Skip to Content

Brisket Temp Dropped After Wrapping? (Explained)

Sharing is caring!

When smoking meats like brisket or pork shoulder, temperature stalls and drops can be normal occurrences. This is why you usually wrap it as it approaches the typical stall temperatures.

Before continuing this article, I wanted to let you know that I have a YouTube channel where I showcase all sorts of video content related to BBQ. Subscribing would mean a lot to me, and I very much appreicate all the support!

So, why would the temperature drop after it’s been wrapped?

The truth is, there are many reasons why your brisket may suffer temperature drops. 

Why Would the Temperature Drop After Wrapping?

This happens most of the time because the brisket is wrapped before entering a temperature stall.

The stall is normally held between the temperatures of 150 and 175 degrees(f). This is when the fatty tissues begin to breakdown and render to the surface of the meat.

When the internal temperature begins to stabilize, it’s time to wrap the brisket. Many individuals will disagree about the best time to wrap a brisket. However, most folks agree that you should either wait till it slows down or rises to any temperature between 150 and 160 degrees(F).

However, some smokers may wrap the brisket before the stall in an effort to evade it. In certain scenarios this may work, but it may very well result in an unprompted temperature drop.

This necessitates careful monitoring of the brisket’s temperature, since leaving the brisket uncovered for too long may cause the flavors to become excessively smoky.

Another reason it may drop is that you have to take it out of the smoker to wrap it. Any meat that is removed from its heat source will experience some temperature reduction.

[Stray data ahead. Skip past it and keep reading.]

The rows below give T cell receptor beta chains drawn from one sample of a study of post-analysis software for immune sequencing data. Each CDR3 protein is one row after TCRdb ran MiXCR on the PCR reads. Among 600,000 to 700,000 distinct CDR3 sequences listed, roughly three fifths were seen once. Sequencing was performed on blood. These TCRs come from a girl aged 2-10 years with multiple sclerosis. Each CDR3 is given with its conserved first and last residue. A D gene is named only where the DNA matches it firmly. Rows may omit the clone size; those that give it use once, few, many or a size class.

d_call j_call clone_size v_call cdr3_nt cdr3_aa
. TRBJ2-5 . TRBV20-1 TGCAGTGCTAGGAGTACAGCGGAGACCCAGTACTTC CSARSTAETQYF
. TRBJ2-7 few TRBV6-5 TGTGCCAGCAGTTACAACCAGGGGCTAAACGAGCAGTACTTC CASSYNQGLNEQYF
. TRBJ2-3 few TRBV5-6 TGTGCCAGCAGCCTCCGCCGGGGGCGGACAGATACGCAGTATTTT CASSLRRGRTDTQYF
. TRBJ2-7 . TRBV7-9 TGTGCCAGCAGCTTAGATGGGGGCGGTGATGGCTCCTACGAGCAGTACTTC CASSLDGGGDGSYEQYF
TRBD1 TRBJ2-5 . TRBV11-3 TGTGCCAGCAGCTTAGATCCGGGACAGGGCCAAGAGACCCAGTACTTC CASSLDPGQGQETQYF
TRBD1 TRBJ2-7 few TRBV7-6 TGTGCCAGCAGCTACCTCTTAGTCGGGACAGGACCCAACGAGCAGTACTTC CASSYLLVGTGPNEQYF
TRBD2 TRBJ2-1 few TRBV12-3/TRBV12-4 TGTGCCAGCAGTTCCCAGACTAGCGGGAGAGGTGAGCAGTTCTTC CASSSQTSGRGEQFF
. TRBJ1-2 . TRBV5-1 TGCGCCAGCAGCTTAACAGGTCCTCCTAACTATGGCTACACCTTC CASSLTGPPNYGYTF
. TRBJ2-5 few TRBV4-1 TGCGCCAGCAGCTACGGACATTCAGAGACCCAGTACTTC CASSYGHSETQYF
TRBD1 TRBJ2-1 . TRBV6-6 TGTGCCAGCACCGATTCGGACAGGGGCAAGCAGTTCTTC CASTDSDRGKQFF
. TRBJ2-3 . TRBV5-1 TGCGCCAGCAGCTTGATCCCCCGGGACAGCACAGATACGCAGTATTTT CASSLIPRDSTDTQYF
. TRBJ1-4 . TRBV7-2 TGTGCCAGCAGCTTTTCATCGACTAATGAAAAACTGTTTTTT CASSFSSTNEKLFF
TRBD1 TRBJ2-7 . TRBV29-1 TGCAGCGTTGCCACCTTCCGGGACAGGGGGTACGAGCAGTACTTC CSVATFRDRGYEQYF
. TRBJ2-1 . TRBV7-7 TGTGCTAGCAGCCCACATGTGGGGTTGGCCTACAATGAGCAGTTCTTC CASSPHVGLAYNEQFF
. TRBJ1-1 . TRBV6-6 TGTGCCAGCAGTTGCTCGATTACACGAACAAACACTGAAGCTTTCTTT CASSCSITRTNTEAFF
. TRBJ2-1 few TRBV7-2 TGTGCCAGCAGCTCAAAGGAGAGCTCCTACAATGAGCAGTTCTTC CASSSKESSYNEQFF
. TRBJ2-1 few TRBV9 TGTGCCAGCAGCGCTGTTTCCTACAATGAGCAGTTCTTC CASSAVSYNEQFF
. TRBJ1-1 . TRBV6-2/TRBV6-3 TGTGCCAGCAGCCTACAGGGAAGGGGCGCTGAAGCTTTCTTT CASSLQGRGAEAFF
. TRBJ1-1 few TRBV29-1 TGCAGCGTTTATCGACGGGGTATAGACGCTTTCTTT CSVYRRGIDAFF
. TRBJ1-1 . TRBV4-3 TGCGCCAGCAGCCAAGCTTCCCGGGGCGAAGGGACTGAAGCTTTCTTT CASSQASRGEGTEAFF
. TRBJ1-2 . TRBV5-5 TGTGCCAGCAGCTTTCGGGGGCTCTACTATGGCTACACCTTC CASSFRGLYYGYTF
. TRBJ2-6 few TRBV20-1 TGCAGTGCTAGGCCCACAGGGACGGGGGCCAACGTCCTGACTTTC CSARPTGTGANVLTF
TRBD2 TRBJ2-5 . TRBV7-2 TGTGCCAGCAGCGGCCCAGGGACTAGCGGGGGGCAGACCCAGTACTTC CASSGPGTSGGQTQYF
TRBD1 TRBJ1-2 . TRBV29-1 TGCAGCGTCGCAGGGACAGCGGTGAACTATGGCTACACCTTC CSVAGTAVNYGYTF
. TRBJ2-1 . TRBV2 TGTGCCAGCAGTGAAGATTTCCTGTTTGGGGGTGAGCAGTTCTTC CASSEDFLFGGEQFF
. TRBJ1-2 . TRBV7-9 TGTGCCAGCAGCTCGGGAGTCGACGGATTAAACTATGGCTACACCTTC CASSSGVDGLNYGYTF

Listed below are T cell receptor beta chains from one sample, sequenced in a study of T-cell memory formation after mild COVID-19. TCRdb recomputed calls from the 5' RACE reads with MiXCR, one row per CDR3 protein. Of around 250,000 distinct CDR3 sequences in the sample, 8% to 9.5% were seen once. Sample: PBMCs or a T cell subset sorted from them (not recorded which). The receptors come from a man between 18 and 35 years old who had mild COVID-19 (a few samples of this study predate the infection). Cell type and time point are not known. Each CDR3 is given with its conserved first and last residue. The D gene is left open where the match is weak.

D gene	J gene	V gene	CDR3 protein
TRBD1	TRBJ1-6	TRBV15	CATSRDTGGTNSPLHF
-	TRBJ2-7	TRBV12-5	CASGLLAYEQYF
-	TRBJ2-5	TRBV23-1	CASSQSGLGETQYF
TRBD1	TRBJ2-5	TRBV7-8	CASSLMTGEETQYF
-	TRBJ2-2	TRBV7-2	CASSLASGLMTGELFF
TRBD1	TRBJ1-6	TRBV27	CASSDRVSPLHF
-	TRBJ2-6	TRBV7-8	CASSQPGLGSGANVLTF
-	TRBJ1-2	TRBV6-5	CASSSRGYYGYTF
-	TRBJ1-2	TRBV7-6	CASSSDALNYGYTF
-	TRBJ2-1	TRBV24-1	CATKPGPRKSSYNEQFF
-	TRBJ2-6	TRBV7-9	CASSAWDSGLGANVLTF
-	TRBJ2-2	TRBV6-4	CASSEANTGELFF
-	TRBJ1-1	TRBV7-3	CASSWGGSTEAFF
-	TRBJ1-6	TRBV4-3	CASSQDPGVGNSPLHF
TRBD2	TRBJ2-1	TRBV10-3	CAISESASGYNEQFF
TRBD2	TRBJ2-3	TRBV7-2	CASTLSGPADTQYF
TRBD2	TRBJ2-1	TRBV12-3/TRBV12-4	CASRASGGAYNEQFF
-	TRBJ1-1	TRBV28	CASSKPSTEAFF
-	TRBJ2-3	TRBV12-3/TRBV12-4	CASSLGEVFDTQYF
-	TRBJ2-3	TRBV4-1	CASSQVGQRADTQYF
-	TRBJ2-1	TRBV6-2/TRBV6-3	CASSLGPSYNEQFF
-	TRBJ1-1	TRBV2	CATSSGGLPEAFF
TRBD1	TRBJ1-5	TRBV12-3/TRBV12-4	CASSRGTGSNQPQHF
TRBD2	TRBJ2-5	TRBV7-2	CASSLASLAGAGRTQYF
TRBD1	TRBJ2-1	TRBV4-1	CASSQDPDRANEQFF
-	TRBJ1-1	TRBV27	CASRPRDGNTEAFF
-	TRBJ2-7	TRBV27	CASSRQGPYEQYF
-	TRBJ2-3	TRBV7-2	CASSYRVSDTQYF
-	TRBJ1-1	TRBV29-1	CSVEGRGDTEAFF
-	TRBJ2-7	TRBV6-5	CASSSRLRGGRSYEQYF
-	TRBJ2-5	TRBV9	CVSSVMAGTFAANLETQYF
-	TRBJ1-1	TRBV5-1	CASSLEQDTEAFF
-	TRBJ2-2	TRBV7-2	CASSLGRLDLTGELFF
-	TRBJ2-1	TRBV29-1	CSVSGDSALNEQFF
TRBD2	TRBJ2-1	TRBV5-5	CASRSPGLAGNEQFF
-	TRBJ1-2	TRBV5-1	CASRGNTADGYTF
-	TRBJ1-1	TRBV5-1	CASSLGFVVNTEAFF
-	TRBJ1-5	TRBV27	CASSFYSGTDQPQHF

Furthermore, every time you lift the lid of that smoker, you lose around 10 degrees of ambient heat each second.

As a result, it’s critical to extract the brisket fast and wrap it even faster.

Are Temperature Drops Normal?

While this should not become a chronic problem, it is quite common. Brisket produces a lot of moisture when smoked, which slows down the cooking process.

Stalling occurs when excess juices rise to the surface and evaporate, causing the meat to chill. If there is an overabundance of moisture rising and evaporating, the temperature may drop rather than simply stall.

The good news is that you have not ruined your brisket, and it will ultimately correct itself. The temperature will eventually even out, just like a stall once all of the excess juices have sweated and dispersed.

Other Reasons the Temperature May Drop 

Brisket has a high fat content, which makes it exceptionally tender in texture and rich in flavor, but it also makes it a particularly sensitive cut of meat.

Too much fat on a brisket can cause the temperature to drop briefly. The larger the number of fatty tissues, the more liquid will be created as they begin to render.

These extra juices will pool inside the smoker, amplifying the effects of evaporative cooling. Wrapping helps, but the more moisture there is inside the smoker, the more likely the brisket will drop.

Have you checked the weather? Because cooler temperatures near the smoker might produce transient reductions in the overall ambient heat.